Studies of violence against Native peoples have typically focused narrowly on war and massacre. These narratives often cast Indians as simple and passive victims, become trapped by stale debates about the definition of genocide, and consign violence to the safety of the past. While recognizing the reality of war and massacre, this symposium invites paper submissions that take new approaches to the study of violence. We particularly encourage papers that rigorously examine the nature of violence in past and present-day Native communities and explore the intersections of violence with a broad array of themes such as:
o Historical memories, legacies, and mythologies of violence
o Theft and destruction of homelands and environments
o Appropriation of fine arts and cultural heritage
o Gendered and sexual assaults on bodies, families, and communities
o Enslavement and captivity
o Violence within and among Native communities
We urge our participants to address the resilience and agency of Native peoples in the face of such violence. Our hope is to secure examples and cases that help illustrate the complex nature of violent interactions both within Indigenous communities as well as with mainstream society.
We hope that this seminar will provide a public, academic forum for new interpretations of past and present events, from a Native perspective, and we plan to publish selected papers in a volume that will be geared toward classroom teaching. We hope to create an online repository of syllabi for faculty who teach courses in American Indian Studies, U.S. History, World History, and Genocide Studies so that all can draw from these examples when developing or revising similar courses examining violence and Indigenous communities.
Paper abstracts of 200-300 words and a one-page c.v. should be submitted by September 1, 2016 to the D’Arcy McNickle Center, Newberry Library, Chicago, Illinois. Abstracts will be reviewed and all participants notified by October 1. Accepted papers of 7,000-10,000 words should be submitted on or before April 1, 2017 and will be distributed in advance to seminar participants. They will be presented at a scholarly colloquium on May 12-13, 2017. Limited travel stipends will be available. Following public presentation, papers will be revised and submitted for publication review on July 1, 2017.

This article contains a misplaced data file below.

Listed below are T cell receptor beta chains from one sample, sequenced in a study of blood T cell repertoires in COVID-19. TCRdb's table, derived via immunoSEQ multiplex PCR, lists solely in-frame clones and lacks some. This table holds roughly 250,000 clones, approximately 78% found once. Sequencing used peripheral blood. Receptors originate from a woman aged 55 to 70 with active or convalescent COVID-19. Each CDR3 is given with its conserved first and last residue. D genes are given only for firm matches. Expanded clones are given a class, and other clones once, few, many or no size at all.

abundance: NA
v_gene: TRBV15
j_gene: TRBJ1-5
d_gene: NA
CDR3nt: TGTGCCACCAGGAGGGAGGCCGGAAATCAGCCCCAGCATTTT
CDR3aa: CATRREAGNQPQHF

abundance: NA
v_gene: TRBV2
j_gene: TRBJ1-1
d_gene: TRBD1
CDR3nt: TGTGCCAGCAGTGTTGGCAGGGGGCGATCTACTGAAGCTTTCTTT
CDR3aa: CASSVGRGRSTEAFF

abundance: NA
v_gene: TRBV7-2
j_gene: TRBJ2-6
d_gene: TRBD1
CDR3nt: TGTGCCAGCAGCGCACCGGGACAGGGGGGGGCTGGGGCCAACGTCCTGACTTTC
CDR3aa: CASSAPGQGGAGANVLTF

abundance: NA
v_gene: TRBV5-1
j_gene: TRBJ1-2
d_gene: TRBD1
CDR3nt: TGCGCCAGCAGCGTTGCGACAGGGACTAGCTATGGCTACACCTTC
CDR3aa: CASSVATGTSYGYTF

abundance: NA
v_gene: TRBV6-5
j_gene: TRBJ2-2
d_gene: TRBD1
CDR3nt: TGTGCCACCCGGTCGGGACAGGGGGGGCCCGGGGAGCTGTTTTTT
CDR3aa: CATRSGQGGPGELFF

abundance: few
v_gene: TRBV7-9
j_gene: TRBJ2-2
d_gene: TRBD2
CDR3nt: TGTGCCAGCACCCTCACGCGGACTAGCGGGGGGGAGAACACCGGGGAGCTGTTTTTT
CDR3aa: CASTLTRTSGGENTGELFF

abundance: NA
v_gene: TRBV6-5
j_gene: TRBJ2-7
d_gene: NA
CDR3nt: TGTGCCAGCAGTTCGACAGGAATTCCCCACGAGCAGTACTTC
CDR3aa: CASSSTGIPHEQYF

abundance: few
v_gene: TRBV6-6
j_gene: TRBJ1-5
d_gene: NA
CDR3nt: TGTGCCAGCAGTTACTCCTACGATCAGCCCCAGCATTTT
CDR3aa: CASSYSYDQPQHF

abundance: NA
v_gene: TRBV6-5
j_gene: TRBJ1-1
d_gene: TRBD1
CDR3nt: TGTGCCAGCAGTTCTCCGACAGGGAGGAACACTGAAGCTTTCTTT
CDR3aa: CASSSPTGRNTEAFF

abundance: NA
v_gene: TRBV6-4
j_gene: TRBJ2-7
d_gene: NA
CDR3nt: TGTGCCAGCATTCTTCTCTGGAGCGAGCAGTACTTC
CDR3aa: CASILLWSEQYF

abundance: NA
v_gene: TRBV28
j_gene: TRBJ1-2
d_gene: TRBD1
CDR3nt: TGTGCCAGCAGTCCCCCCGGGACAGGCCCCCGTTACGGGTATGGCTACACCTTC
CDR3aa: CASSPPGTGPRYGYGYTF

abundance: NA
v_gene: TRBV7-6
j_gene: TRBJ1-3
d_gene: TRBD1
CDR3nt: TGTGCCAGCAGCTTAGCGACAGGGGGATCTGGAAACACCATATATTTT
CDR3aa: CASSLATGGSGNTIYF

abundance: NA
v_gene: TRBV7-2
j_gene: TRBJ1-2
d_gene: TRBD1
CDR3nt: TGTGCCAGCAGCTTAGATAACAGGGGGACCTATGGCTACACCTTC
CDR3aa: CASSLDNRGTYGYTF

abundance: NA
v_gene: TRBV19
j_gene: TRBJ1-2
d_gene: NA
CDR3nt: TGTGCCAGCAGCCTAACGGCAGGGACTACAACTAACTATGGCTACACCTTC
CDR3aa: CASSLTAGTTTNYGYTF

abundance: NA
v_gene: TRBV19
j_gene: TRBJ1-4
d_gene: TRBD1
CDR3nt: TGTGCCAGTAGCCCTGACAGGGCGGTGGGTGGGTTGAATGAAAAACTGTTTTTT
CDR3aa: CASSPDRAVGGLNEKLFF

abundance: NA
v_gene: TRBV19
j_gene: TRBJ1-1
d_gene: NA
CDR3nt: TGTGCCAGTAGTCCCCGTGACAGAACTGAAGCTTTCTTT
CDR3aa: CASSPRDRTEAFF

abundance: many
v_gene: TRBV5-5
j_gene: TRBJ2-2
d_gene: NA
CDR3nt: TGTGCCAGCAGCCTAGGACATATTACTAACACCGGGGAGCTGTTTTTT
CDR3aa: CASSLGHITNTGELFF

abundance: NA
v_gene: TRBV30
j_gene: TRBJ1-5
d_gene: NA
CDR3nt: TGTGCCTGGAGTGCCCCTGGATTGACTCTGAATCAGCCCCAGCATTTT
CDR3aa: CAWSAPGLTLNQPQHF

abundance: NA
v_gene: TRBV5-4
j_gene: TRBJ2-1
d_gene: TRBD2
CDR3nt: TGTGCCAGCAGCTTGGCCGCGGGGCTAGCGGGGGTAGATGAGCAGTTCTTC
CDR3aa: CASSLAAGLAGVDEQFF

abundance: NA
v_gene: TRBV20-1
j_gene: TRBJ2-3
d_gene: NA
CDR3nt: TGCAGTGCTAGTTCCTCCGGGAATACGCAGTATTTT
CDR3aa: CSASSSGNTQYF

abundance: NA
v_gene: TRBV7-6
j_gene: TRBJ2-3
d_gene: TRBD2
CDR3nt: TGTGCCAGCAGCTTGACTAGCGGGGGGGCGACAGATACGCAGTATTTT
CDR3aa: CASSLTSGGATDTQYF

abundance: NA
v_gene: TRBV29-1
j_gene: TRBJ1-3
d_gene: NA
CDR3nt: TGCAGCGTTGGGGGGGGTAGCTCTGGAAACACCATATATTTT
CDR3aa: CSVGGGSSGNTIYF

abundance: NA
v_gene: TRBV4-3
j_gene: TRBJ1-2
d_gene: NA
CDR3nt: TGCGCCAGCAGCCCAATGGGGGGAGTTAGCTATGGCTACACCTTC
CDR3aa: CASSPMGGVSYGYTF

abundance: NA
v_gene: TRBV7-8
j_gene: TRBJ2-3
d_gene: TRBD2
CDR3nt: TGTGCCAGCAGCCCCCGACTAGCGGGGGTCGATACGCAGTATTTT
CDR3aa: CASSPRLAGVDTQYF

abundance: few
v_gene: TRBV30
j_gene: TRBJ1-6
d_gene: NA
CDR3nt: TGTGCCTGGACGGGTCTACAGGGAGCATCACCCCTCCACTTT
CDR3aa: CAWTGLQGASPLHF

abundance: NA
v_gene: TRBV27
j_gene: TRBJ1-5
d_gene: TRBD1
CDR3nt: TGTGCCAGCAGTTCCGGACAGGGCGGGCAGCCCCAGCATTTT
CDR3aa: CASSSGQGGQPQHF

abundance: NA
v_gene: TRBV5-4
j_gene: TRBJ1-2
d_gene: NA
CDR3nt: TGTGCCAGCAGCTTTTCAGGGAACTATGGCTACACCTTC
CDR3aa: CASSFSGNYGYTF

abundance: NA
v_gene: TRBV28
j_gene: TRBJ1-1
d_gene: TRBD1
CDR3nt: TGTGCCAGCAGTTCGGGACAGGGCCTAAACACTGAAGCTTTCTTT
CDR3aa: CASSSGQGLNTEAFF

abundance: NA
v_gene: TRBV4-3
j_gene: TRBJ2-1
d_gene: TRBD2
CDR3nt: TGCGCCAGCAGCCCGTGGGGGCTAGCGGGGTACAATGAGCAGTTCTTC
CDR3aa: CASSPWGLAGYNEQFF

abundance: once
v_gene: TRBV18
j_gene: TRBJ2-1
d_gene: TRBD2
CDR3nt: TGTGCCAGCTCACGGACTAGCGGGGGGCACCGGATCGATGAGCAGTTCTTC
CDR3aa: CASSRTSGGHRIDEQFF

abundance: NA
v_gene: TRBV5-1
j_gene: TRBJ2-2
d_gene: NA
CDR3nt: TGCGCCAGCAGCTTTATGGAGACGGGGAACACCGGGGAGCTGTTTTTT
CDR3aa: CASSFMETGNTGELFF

Symposium Coordinating Committee:
Susan Sleeper-Smith, History Department, Michigan State University
Patricia Marroquin Norby, Director, D’Arcy McNickle Center
Jeffrey Ostler, History Department, University of Oregon
Joshua Reid, History and American Indian Studies Departments, University of Washington
Sponsored by the department of history, Michigan State University, East Lansing, Michigan
In September 23 - 27, 2015, two hundred fifty (250) cultural experts, practitioners, and community members from the Hawaiʻi Islands and the Pacific came together at the University of Hawaiʻi at Mānoa campus to share contributions their practices can have on climate change solutions through the Kaulana Mahina, which is the Hawaiian Moon Calendar.
The ʻAimalama Conference focused on the use of the Kaulana Mahina methodology. This methodology is a placebased environmental literacy practice. It is based on practices affiliated with moon cycles and the data collected by generations of observers who made correlations between each moon phase in order to optimize the outcome of their efforts.
Lunar practices are fundamentally based on ancient wisdom that predates the migrations of the Pacific peoples. This ancient wisdom traveled with our ancestors, guiding them efficiently through their daily activities and also with adaptation to new or changing environments.